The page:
Up until starting my own company in 2009, I had spent my entire career working for other companies. While I was concerned I wouldn't have the discipline with a home office and being on my own; I quickly learned that wasn't the challenge. The problem was being too disciplined and unable to pull away from the business!
Establishing a Better Routine to Kick Off Each Day
Here's an example of pure inspiration from a favorite TED Talk I shared five years ago in a post. It's 24 minutes long, so get a cup of coffee and just trust me!
- Remember there are no erasers on the Internet.
- Don't write anything you wouldn't want a client to read.
- Use Facebook as a tool to build relationships - for example, track client birthdays and anniversaries.
Everyone's business is somewhat unique, and you have to do what works best for you. The rest of my day is spent developing content; catching up on reading what's going on in the industry and two tools I couldn't live without - my whiteboard and the phone. I'm a visual guy and hate reminders in my computer or cell phone - so my whiteboard helps me track things I need to do, and it's always in front of me, being updated all day long. The phone is also important and has become my signature - nothing beats catching up to good friends via a phone call.
Two last suggestions - our kitchen is a no-phone zone, and while I'd love to take credit for it, it's thanks to Michele Celentano. The kitchen is about our time together, and we work hard at keeping phone business out!
Last on the list - pick a time to shut down! I mentioned being worried about being disciplined enough with a home office. Well, it became just the opposite. Starting my own business, I couldn't step away from it. I'd wander into my office for a quick check before going to bed and come out an hour later, never realizing how long I'd been on the computer. "Just a minute," was soon defined as an hour or more and it was a strain on my relationship with Sheila. My advice is to pick a time and then cut things off. There will be exceptions now and then, but this isn't just about building your business but your quality of life.
Just remember, procrastination isn't part of your skill set. All of you pay attention to your workflow, especially with post-processing and backing up your files, etc. All I'm suggesting is that it's time to focus on your life-flow and take care of business at the same time you take care of yourself!
The Fast Food Friday series was started to give you short easy to implement ideas to help make your business as a photographer and artist stronger. Over the past year we've covered 45 different topics, each one hopefully giving you ideas to help you balance your right brain creativity with some good solid left brain business support.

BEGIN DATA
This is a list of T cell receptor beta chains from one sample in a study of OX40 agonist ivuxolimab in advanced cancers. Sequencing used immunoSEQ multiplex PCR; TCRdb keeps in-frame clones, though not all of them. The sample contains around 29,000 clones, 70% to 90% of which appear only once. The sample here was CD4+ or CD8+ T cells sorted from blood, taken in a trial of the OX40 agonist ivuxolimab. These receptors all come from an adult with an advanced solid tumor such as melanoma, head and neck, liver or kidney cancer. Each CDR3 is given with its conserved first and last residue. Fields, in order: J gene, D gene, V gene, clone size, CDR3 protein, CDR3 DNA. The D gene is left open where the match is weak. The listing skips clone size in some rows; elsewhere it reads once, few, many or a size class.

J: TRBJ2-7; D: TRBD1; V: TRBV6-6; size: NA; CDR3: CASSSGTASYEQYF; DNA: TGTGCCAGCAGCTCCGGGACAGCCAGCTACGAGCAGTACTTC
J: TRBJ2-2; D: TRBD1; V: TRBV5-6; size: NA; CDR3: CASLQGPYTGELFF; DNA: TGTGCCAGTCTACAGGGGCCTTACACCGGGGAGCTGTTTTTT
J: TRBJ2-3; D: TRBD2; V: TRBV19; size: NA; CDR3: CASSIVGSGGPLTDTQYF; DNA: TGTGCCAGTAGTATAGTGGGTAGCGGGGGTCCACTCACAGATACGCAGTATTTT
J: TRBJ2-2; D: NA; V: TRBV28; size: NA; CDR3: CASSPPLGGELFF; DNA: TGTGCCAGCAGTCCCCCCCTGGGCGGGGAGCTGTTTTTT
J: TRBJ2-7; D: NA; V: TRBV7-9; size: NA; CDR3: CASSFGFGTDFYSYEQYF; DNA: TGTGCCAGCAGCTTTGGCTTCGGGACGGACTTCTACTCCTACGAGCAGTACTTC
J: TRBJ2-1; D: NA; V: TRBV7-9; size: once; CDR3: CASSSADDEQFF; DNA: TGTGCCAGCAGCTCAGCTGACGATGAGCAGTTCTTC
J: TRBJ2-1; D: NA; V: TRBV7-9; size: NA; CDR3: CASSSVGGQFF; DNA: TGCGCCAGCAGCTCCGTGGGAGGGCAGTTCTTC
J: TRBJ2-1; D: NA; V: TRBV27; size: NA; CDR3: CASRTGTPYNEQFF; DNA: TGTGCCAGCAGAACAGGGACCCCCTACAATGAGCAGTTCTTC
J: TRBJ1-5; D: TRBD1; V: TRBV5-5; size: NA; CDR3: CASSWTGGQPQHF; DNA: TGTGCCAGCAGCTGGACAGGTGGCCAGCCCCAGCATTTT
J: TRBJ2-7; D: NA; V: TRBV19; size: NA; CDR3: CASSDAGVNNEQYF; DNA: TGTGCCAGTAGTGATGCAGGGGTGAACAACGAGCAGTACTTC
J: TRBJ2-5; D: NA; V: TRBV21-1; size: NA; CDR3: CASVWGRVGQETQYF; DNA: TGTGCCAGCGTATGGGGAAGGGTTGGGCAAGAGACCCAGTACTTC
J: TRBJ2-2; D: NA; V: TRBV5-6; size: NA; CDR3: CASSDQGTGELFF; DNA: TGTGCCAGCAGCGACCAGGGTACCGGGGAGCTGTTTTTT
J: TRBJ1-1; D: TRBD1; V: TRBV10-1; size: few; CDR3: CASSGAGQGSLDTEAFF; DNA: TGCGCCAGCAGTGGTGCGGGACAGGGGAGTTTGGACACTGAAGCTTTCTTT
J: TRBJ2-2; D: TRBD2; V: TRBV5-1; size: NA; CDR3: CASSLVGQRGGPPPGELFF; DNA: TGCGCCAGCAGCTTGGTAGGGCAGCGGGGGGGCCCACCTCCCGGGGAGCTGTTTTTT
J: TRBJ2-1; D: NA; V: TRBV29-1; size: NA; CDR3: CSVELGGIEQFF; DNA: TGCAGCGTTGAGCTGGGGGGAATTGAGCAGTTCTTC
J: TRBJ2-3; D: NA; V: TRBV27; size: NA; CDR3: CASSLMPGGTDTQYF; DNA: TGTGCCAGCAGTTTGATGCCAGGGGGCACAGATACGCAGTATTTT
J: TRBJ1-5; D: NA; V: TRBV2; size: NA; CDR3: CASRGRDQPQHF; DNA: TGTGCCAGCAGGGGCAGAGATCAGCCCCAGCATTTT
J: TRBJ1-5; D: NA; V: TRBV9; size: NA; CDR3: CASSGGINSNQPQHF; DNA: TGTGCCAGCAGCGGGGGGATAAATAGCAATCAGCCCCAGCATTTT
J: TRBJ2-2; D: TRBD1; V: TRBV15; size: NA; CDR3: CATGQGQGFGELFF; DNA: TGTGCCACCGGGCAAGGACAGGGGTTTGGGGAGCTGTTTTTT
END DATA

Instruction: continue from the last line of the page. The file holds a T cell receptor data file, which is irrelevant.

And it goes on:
Today's Fast Food Friday might seem like it's only relevant to those of you attending WPPI this month. However, read over my list of twenty-five points, because most of them apply to just about any convention you'll ever attend.
There are few things better than a great convention to help you recharge your battery. Sadly, so often too many of you head off to a conference spending virtually no time planning the trip.
Over the years I've written several posts and a couple of magazine articles on how to get the most out of a trade show. WPPI is coming up in less than two weeks, and it's time to bring back the ever-growing list of tips to maximize the trip!
Getting the Most Out of WPPI
So, let's go over the plan for Vegas!
In scuba-diving there's an expression, "Plan your dive - dive your plan!" You've got limited air; limited time, and it's important always to have a buddy. Well, a convention is no different. You've got to plan your trip, make the most of every minute at the event and come home with ideas to improve your skill set and build a stronger business.
The one thing I find most frustrating with attendees at a big convention like this is they just haven't planned their trip. They got their tickets and made it to Vegas, but then everything falls apart. Plan your WPPI experience so you're not wasting time and even more important, your money.
Nothing beats the experience of a great trade show and convention, but it's up to you to get the most out of it.
This is the 45th Fast Food Friday series from the SCU Diner. Each one has hit a different aspect of building a successful business. And, while many of the "blue-plate specials" are photography related, the majority apply to almost any small business.